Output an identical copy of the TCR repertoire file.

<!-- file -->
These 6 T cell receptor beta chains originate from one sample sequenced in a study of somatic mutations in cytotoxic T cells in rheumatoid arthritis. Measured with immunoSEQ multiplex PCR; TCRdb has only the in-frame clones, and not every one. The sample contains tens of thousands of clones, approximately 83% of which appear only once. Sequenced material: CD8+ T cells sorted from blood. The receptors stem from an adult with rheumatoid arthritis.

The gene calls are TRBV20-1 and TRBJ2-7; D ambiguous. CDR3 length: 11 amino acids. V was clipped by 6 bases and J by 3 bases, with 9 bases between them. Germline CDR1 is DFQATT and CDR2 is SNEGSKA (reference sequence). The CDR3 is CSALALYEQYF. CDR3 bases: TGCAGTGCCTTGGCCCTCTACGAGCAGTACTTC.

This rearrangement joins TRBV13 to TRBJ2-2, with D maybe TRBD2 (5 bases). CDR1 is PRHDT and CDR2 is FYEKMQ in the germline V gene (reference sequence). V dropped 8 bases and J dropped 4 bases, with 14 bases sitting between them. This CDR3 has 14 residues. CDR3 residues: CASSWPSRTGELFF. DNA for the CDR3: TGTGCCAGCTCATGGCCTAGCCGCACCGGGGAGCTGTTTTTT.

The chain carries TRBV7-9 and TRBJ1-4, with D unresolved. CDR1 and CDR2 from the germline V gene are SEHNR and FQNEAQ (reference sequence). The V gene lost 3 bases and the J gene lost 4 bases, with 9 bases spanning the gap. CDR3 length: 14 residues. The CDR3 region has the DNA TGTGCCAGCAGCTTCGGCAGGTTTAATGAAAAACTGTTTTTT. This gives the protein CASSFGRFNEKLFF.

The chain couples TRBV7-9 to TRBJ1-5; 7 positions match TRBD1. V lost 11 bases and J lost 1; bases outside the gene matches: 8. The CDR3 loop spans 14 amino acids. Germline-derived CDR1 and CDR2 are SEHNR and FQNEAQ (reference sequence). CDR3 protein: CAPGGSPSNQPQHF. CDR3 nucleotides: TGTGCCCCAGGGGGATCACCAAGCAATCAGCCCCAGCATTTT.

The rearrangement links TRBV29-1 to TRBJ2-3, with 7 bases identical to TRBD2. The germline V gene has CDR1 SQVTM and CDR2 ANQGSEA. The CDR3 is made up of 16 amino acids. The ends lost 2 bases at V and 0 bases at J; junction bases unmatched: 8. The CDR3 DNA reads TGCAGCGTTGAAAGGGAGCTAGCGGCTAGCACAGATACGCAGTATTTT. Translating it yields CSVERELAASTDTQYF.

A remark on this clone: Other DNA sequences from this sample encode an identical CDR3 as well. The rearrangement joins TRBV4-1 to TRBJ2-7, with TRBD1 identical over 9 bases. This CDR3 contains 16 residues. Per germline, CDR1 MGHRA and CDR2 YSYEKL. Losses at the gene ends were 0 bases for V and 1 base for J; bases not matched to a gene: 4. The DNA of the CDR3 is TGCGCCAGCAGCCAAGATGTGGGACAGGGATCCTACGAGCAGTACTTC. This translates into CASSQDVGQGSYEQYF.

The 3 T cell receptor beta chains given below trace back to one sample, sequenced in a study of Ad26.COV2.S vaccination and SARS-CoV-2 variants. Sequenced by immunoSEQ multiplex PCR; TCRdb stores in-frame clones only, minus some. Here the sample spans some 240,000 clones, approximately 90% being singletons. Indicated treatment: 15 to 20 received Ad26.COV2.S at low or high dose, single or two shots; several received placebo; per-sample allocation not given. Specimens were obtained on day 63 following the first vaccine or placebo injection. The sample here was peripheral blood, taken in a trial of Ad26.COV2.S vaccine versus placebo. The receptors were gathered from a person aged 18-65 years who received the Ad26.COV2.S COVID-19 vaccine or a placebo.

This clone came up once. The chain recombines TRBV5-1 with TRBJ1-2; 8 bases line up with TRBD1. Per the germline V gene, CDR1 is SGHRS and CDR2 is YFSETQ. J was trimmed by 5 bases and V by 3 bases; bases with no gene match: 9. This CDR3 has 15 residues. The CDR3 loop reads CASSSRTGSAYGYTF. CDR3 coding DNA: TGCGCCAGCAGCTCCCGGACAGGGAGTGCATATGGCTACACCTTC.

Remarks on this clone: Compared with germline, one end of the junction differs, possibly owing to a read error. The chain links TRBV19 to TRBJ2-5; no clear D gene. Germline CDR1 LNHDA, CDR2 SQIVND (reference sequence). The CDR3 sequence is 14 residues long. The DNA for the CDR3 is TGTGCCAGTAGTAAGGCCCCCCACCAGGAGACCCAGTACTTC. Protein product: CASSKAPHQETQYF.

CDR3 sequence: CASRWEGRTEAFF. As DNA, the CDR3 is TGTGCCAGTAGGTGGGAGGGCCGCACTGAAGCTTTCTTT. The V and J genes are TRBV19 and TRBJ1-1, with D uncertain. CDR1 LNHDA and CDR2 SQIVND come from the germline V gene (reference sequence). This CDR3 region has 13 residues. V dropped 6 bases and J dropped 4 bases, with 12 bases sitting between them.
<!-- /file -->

These 6 T cell receptor beta chains originate from one sample sequenced in a study of somatic mutations in cytotoxic T cells in rheumatoid arthritis. Measured with immunoSEQ multiplex PCR; TCRdb has only the in-frame clones, and not every one. The sample contains tens of thousands of clones, approximately 83% of which appear only once. Sequenced material: CD8+ T cells sorted from blood. The receptors stem from an adult with rheumatoid arthritis.

The gene calls are TRBV20-1 and TRBJ2-7; D ambiguous. CDR3 length: 11 amino acids. V was clipped by 6 bases and J by 3 bases, with 9 bases between them. Germline CDR1 is DFQATT and CDR2 is SNEGSKA (reference sequence). The CDR3 is CSALALYEQYF. CDR3 bases: TGCAGTGCCTTGGCCCTCTACGAGCAGTACTTC.

This rearrangement joins TRBV13 to TRBJ2-2, with D maybe TRBD2 (5 bases). CDR1 is PRHDT and CDR2 is FYEKMQ in the germline V gene (reference sequence). V dropped 8 bases and J dropped 4 bases, with 14 bases sitting between them. This CDR3 has 14 residues. CDR3 residues: CASSWPSRTGELFF. DNA for the CDR3: TGTGCCAGCTCATGGCCTAGCCGCACCGGGGAGCTGTTTTTT.

The chain carries TRBV7-9 and TRBJ1-4, with D unresolved. CDR1 and CDR2 from the germline V gene are SEHNR and FQNEAQ (reference sequence). The V gene lost 3 bases and the J gene lost 4 bases, with 9 bases spanning the gap. CDR3 length: 14 residues. The CDR3 region has the DNA TGTGCCAGCAGCTTCGGCAGGTTTAATGAAAAACTGTTTTTT. This gives the protein CASSFGRFNEKLFF.

The chain couples TRBV7-9 to TRBJ1-5; 7 positions match TRBD1. V lost 11 bases and J lost 1; bases outside the gene matches: 8. The CDR3 loop spans 14 amino acids. Germline-derived CDR1 and CDR2 are SEHNR and FQNEAQ (reference sequence). CDR3 protein: CAPGGSPSNQPQHF. CDR3 nucleotides: TGTGCCCCAGGGGGATCACCAAGCAATCAGCCCCAGCATTTT.

The rearrangement links TRBV29-1 to TRBJ2-3, with 7 bases identical to TRBD2. The germline V gene has CDR1 SQVTM and CDR2 ANQGSEA. The CDR3 is made up of 16 amino acids. The ends lost 2 bases at V and 0 bases at J; junction bases unmatched: 8. The CDR3 DNA reads TGCAGCGTTGAAAGGGAGCTAGCGGCTAGCACAGATACGCAGTATTTT. Translating it yields CSVERELAASTDTQYF.

A remark on this clone: Other DNA sequences from this sample encode an identical CDR3 as well. The rearrangement joins TRBV4-1 to TRBJ2-7, with TRBD1 identical over 9 bases. This CDR3 contains 16 residues. Per germline, CDR1 MGHRA and CDR2 YSYEKL. Losses at the gene ends were 0 bases for V and 1 base for J; bases not matched to a gene: 4. The DNA of the CDR3 is TGCGCCAGCAGCCAAGATGTGGGACAGGGATCCTACGAGCAGTACTTC. This translates into CASSQDVGQGSYEQYF.

The 3 T cell receptor beta chains given below trace back to one sample, sequenced in a study of Ad26.COV2.S vaccination and SARS-CoV-2 variants. Sequenced by immunoSEQ multiplex PCR; TCRdb stores in-frame clones only, minus some. Here the sample spans some 240,000 clones, approximately 90% being singletons. Indicated treatment: 15 to 20 received Ad26.COV2.S at low or high dose, single or two shots; several received placebo; per-sample allocation not given. Specimens were obtained on day 63 following the first vaccine or placebo injection. The sample here was peripheral blood, taken in a trial of Ad26.COV2.S vaccine versus placebo. The receptors were gathered from a person aged 18-65 years who received the Ad26.COV2.S COVID-19 vaccine or a placebo.

This clone came up once. The chain recombines TRBV5-1 with TRBJ1-2; 8 bases line up with TRBD1. Per the germline V gene, CDR1 is SGHRS and CDR2 is YFSETQ. J was trimmed by 5 bases and V by 3 bases; bases with no gene match: 9. This CDR3 has 15 residues. The CDR3 loop reads CASSSRTGSAYGYTF. CDR3 coding DNA: TGCGCCAGCAGCTCCCGGACAGGGAGTGCATATGGCTACACCTTC.

Remarks on this clone: Compared with germline, one end of the junction differs, possibly owing to a read error. The chain links TRBV19 to TRBJ2-5; no clear D gene. Germline CDR1 LNHDA, CDR2 SQIVND (reference sequence). The CDR3 sequence is 14 residues long. The DNA for the CDR3 is TGTGCCAGTAGTAAGGCCCCCCACCAGGAGACCCAGTACTTC. Protein product: CASSKAPHQETQYF.

CDR3 sequence: CASRWEGRTEAFF. As DNA, the CDR3 is TGTGCCAGTAGGTGGGAGGGCCGCACTGAAGCTTTCTTT. The V and J genes are TRBV19 and TRBJ1-1, with D uncertain. CDR1 LNHDA and CDR2 SQIVND come from the germline V gene (reference sequence). This CDR3 region has 13 residues. V dropped 6 bases and J dropped 4 bases, with 12 bases sitting between them.